We observed four phenotypes in long-term cultures of ENS precursors that were dependent on the balance of EDN3 and RA: In the absence of RA, EDNRB activation led to exclusive myofibroblast differentiation and EDNRB signaling blockade allowed the emergence of glia in addition to myofibroblasts. RA supports the development of myofibroblasts, neurons and glia but with a strikingly different terminal morphology depending upon the presence or absence of EDNRB signaling. RA in the presence of EDNRB blockade supported the development heterocellular ganglia and a dense interconnected plexus. These findings may have implications regarding the molecular mechanisms that dictate the formation of the ENS in health and disease. It should be noted that long-term changes in cell phenotype, culture morphology, and gene expression were presumed to be attributable to the presence of RA and/or EDN3 However, since the study was limited to a single treatment of RA and/or EDN3 at the beginning of the culture period and the stability of EDN3 and RA in these long-term cultures is unknown, it is also possible that the observed changes are related to changes in the bioavailability of EDN3 and RA over time or that EDN3 and RA initiate specific transcriptional programs that persist in culture regardless of drug stability.
Consistent with previous reports [15,85], we found that EDN3 promoted the differentiation of ENS precursors into myofibroblasts as evidenced by their morphology and by smooth muscle actin immunoreactivity. Interestingly, the addition of RA supported the formation of neuronal and glial cells, in addition to myofibroblasts. Our data suggest that RA and EDN3 compete to promote specific lineages, with RA favoring neuronal/glial and EDN3 favoring myofibroblast formation in culture, while favoring the maintenance of an undifferentiated cell in vivo. This dichotomous differentiation pattern seen in vitro can arise by two distinct mechanisms: The first possibility is that RA and EDN3 each independently induce different lineages and the pattern that arises is dose-dependent. Alternatively, reciprocal inhibition of the opposing pathway may occur, signifying an interaction between the two signaling pathways. In order to discriminate between these two possibilities, we evaluated the morphological characteristics of cultures lacking EDN3 and RA, by simultaneously blocking EDNRB signaling and by not adding RA. Here, although the pattern was primarily myofibroblastic in nature, scant neurons were present and mature glial were represented more prominently. These data suggest that the default pathway of the ENS precursors in this culture system is permissive for myofibroblasts and glia, that EDN3 inhibits glial and neuronal differentiation, and that RA actively promotes neuronal (at 14 days) and glial differentiation.
Taken together, our long-term culture data support the existence of a reciprocal relationship between RA and EDN3 (Figure 7). This relationship may underlie some of the opposing effects that RA and EDN3 exert on ENS precursors. For instance, activation of EDNRB signaling during the development of the ENS has been associated with the inhibition of neuronal differentiation, a decrease in self-renewal and impeded migration of ENS precursors in vitro [11,15]. Conversely, RA favors neurogenesis, migration and ENS precursor proliferation [21,28]. The potential implications of a bidirectional interaction are noteworthy: If RA is capable of lowering the overall pool of EDN3 in the developing gut, then changes in local RA concentrations may be responsible for the tightly-regulated spatiotemporal expression pattern of EDN3 It is also tempting to speculate that since EDN3 modulates Cyp26a1 and Raldh2 expression in vitro, and the proteins encoded by these genes are important in establishing RA gradients in vivo, EDN3 may play a role in the in vivo maintenance of an RA gradient in the gut [26,86,87]. Furthermore, based on our data, it is possible that RA, by effectively eliminating cell stimulation by EDN3, induces intrinsic changes in cells that permit them to differentiate, migrate, and proliferate.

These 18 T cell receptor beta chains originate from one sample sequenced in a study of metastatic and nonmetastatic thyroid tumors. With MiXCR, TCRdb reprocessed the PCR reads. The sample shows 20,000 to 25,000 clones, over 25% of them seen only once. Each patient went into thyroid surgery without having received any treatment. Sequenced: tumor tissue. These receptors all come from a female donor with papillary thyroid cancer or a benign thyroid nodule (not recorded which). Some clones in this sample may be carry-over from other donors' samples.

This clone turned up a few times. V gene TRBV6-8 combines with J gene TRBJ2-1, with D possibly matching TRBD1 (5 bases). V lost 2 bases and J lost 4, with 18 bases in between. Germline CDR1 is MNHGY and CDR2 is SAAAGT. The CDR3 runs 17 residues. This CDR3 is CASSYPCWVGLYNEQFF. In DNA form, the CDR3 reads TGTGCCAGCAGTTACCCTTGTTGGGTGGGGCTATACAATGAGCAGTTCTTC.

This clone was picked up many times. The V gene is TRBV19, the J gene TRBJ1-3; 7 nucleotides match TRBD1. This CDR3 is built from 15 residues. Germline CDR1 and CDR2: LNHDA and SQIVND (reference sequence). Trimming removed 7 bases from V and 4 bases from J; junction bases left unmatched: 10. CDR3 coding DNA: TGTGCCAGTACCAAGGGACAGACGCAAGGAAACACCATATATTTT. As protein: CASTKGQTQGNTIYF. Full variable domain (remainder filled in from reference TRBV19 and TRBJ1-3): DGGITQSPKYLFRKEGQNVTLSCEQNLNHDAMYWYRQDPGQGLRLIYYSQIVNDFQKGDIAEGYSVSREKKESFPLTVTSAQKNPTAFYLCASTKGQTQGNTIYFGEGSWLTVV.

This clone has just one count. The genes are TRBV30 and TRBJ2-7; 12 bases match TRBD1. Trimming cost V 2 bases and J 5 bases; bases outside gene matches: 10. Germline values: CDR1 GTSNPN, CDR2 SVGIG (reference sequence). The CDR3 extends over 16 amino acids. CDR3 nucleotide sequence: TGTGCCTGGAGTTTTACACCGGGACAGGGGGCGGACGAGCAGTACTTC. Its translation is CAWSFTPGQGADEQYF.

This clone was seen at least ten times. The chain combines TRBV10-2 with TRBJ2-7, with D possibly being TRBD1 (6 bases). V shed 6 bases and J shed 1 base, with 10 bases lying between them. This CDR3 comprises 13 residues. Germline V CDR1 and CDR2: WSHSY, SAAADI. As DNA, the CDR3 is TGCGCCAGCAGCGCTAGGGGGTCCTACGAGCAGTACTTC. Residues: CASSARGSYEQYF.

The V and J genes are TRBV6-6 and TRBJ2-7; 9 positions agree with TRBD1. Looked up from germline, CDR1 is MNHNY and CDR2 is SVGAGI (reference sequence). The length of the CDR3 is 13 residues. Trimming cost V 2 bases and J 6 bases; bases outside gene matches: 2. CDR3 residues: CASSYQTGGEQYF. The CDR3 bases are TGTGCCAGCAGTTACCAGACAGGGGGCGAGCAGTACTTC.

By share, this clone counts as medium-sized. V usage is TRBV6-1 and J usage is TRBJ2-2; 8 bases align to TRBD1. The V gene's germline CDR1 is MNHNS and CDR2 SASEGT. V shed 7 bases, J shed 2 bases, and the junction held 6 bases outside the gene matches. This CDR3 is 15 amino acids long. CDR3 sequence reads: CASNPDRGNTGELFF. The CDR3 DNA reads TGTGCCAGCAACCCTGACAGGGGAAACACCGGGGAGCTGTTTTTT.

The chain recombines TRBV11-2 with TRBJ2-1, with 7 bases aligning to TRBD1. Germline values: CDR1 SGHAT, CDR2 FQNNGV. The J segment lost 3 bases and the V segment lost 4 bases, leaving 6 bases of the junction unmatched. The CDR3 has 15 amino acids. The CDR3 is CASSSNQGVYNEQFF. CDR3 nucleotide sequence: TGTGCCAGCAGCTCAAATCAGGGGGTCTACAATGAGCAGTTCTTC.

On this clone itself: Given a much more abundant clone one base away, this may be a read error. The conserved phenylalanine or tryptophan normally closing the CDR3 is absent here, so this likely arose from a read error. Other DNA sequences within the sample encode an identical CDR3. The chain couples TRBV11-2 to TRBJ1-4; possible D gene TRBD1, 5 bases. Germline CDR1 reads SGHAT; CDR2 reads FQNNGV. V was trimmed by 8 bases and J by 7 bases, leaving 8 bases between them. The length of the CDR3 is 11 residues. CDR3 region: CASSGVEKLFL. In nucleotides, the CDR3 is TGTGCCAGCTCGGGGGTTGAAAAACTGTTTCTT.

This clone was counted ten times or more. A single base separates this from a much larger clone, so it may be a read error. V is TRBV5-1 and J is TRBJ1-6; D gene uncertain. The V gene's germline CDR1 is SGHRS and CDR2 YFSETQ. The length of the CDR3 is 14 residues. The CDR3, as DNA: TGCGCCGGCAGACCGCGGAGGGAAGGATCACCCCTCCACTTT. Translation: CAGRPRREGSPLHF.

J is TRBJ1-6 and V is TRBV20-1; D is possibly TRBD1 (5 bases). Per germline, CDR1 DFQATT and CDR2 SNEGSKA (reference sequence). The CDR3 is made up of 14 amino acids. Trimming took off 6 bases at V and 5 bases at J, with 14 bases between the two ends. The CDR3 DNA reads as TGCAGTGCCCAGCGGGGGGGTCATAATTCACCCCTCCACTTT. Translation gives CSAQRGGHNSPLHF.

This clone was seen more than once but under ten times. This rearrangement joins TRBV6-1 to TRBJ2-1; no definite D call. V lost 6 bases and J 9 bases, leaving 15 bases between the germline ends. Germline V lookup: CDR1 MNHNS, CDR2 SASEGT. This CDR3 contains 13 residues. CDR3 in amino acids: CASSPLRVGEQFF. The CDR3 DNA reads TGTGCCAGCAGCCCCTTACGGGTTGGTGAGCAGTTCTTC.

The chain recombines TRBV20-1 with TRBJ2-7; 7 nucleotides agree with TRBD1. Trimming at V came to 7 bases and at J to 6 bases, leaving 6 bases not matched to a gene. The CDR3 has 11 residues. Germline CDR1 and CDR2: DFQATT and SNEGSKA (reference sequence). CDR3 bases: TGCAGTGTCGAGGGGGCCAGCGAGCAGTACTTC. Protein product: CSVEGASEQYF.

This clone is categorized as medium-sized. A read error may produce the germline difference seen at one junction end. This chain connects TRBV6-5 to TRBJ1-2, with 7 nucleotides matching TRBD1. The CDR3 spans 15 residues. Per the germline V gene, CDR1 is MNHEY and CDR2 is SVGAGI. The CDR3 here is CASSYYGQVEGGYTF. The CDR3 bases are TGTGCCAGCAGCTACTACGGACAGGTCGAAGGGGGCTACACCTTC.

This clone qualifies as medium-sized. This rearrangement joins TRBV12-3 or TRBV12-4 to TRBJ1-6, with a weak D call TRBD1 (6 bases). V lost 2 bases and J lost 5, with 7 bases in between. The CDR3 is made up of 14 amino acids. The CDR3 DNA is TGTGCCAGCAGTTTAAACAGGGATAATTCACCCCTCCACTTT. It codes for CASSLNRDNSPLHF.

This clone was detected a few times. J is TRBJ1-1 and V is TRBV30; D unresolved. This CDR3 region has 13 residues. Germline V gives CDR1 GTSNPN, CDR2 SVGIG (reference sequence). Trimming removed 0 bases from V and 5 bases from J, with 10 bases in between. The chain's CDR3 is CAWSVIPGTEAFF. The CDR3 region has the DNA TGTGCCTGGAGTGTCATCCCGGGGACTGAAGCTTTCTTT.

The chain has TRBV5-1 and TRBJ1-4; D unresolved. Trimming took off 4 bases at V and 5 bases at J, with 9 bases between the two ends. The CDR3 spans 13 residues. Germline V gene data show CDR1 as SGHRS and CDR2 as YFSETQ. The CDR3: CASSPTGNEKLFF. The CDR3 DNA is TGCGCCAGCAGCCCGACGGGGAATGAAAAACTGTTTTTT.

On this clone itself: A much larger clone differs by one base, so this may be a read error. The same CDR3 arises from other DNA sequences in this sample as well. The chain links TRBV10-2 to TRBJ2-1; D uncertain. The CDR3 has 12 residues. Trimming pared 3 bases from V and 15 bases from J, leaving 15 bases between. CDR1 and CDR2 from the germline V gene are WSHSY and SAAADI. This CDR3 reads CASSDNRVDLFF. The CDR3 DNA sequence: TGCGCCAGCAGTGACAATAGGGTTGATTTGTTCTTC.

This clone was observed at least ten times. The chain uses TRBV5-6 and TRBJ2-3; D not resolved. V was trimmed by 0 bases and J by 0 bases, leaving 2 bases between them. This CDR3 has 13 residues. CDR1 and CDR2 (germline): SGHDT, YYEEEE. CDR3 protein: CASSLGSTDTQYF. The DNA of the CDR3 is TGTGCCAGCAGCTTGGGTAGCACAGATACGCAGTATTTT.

The above pictogram, based on our data, summarizes and integrates the observed RNA expression profiles and the culture morphological data. Solid green arrows indicate increases in mRNA levels and solid red arrows with flat arrowheads denote decreases in mRNA levels. Although RA and EDN3 levels were not quantified in our culture model, dashed green and red arrows denote putative RA synthesis and degradation, respectively. We hypothesize that RA inhibits EDN signaling in ENS precursors by modulating the gene expression of EDN3 and Ece1, and EDN3 regulates RA signaling by inhibiting RA receptor expression, thereby decreasing RA responsiveness, and fine-tuning RA metabolic enzyme expression, putatively altering RA availability. We propose that RA perpetuates glia by decreasing Ret and enhancing Sox10 expression, and that EDN3 prevents the proliferation of glia by decreasing Sox10. The persistence of glia is conducive to the formation of a heterocellular ganglionated plexus. This model suggests that control of Sox10 marks a key developmental decision point - a switch - that sustains multipotent progenitors in culture and ultimately depends on the balance of RA and EDN3